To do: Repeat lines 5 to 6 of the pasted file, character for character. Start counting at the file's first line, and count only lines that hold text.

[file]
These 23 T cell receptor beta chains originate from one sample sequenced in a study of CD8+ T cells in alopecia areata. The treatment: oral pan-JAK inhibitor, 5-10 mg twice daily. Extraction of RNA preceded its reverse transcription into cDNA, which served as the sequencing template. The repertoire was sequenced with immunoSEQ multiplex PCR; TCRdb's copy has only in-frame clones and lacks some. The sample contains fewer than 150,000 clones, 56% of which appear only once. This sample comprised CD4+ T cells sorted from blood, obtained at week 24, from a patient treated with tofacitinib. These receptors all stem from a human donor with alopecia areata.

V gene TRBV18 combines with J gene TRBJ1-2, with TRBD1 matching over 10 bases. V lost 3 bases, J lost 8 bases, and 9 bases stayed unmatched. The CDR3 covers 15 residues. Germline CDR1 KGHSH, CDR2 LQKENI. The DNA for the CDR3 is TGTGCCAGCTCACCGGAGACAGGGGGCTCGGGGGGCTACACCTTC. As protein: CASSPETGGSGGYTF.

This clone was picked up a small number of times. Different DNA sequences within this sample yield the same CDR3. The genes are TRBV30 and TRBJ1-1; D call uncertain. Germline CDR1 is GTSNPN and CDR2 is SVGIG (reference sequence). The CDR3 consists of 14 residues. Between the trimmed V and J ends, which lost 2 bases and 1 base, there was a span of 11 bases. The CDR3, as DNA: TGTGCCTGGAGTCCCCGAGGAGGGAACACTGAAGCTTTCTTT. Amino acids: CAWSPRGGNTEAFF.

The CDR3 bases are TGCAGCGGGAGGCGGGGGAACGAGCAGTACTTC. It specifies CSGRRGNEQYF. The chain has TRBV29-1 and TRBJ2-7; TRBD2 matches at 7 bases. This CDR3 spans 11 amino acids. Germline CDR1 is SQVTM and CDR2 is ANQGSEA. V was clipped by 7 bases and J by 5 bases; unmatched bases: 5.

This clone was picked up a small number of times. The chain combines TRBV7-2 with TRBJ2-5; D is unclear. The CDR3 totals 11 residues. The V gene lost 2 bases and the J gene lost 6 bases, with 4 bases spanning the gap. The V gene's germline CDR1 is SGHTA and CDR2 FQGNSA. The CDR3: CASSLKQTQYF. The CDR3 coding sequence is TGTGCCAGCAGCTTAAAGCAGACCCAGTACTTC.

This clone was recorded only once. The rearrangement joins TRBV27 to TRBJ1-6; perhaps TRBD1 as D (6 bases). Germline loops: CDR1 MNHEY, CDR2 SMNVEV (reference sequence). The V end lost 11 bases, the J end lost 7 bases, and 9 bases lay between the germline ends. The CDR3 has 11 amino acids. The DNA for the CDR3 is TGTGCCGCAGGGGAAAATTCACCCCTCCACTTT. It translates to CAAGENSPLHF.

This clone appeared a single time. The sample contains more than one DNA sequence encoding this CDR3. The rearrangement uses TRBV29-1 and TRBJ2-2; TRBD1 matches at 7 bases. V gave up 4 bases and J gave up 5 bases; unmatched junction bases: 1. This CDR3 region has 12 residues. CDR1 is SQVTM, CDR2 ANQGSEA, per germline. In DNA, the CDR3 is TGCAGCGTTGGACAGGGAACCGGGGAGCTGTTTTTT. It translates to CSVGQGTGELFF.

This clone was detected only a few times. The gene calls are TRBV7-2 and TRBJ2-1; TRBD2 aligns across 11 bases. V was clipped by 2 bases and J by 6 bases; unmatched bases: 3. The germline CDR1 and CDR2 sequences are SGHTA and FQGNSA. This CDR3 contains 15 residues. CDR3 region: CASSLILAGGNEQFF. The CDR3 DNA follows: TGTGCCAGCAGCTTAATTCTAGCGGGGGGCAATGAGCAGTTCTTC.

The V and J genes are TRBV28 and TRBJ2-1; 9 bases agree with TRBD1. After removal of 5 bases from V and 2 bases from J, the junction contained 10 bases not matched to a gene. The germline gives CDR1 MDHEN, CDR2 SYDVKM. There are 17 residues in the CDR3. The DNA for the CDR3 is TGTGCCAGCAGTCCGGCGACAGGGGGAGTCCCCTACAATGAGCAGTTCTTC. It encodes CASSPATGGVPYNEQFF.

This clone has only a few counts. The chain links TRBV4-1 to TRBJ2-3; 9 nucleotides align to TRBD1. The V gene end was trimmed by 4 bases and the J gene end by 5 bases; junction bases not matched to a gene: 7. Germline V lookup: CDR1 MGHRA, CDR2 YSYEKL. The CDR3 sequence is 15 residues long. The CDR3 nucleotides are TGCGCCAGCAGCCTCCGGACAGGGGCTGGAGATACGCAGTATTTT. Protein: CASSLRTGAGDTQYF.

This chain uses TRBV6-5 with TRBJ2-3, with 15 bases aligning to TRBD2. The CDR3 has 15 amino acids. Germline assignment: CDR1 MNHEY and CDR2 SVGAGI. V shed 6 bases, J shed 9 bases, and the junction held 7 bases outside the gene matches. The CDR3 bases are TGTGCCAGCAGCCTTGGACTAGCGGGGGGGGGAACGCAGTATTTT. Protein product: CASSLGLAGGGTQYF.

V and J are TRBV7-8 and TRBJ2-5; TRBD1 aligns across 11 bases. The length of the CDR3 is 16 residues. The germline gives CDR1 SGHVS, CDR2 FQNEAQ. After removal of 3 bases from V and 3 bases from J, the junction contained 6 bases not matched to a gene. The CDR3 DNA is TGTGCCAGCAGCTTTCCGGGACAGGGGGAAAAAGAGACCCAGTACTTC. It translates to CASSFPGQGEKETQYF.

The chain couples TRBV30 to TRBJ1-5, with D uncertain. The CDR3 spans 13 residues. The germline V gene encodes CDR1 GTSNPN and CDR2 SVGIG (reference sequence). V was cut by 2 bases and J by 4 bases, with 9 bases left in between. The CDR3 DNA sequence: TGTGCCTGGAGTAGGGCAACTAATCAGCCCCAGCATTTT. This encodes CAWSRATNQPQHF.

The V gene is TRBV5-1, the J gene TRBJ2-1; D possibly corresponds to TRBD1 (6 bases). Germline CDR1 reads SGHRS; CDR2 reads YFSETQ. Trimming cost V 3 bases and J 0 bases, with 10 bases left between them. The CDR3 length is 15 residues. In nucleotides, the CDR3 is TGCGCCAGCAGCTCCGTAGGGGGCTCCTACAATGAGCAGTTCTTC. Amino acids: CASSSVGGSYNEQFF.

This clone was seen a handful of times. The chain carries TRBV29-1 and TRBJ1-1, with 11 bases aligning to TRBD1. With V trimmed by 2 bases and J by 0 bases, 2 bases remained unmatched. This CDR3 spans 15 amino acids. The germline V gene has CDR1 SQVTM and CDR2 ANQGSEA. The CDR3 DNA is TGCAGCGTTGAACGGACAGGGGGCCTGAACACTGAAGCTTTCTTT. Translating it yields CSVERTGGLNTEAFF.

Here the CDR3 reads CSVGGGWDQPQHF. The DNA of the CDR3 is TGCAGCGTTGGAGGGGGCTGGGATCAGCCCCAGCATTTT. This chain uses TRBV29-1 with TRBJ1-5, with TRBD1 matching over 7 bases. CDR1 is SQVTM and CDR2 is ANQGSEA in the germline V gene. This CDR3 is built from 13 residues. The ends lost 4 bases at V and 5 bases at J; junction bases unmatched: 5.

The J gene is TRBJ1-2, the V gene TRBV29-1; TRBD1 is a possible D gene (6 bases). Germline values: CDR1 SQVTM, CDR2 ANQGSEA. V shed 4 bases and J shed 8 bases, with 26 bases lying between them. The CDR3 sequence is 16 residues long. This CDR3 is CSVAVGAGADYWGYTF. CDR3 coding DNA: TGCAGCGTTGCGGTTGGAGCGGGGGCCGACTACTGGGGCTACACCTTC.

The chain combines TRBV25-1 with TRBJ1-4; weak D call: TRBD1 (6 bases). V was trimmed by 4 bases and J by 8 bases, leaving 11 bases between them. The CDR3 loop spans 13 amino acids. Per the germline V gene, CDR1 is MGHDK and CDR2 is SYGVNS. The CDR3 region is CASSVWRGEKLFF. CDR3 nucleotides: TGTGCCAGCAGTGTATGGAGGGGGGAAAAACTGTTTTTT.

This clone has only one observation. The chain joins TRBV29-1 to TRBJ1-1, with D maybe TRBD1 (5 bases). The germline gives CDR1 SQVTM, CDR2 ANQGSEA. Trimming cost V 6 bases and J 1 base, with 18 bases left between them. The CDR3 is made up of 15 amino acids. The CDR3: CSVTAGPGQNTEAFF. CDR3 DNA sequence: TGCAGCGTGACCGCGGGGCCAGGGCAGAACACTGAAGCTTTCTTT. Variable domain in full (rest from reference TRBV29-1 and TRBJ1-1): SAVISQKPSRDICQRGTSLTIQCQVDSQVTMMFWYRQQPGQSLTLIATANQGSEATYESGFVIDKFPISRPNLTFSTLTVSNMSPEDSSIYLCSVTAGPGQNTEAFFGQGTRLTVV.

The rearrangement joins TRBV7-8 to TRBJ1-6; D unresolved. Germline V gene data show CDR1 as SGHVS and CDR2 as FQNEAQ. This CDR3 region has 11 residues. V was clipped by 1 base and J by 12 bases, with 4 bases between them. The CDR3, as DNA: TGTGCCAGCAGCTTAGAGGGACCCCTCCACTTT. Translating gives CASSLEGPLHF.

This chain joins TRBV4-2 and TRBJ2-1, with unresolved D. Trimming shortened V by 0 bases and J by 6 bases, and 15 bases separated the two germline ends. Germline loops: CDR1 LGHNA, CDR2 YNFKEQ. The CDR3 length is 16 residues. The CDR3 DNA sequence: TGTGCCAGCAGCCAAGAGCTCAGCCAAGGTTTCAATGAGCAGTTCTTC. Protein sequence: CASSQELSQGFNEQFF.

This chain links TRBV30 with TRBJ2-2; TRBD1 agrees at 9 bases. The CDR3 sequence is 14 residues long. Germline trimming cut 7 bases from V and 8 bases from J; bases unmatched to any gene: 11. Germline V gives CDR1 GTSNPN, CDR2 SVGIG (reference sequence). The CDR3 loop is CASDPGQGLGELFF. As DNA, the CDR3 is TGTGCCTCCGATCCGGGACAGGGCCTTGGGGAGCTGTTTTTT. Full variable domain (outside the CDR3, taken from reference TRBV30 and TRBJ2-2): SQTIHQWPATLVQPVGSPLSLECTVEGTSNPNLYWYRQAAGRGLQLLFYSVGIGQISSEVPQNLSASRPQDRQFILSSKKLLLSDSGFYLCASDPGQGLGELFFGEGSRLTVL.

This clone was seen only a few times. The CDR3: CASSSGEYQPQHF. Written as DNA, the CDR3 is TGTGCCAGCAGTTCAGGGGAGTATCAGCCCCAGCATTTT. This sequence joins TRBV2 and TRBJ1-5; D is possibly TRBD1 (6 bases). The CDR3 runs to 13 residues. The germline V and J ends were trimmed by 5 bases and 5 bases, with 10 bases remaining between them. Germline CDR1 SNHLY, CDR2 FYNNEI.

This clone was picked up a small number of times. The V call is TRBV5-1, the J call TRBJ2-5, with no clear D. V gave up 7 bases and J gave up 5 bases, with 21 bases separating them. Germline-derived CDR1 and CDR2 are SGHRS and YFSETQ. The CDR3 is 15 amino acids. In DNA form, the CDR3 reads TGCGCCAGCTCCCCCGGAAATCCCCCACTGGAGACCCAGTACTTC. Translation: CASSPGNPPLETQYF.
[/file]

This clone was picked up a small number of times. The chain combines TRBV7-2 with TRBJ2-5; D is unclear. The CDR3 totals 11 residues. The V gene lost 2 bases and the J gene lost 6 bases, with 4 bases spanning the gap. The V gene's germline CDR1 is SGHTA and CDR2 FQGNSA. The CDR3: CASSLKQTQYF. The CDR3 coding sequence is TGTGCCAGCAGCTTAAAGCAGACCCAGTACTTC.

This clone was recorded only once. The rearrangement joins TRBV27 to TRBJ1-6; perhaps TRBD1 as D (6 bases). Germline loops: CDR1 MNHEY, CDR2 SMNVEV (reference sequence). The V end lost 11 bases, the J end lost 7 bases, and 9 bases lay between the germline ends. The CDR3 has 11 amino acids. The DNA for the CDR3 is TGTGCCGCAGGGGAAAATTCACCCCTCCACTTT. It translates to CAAGENSPLHF.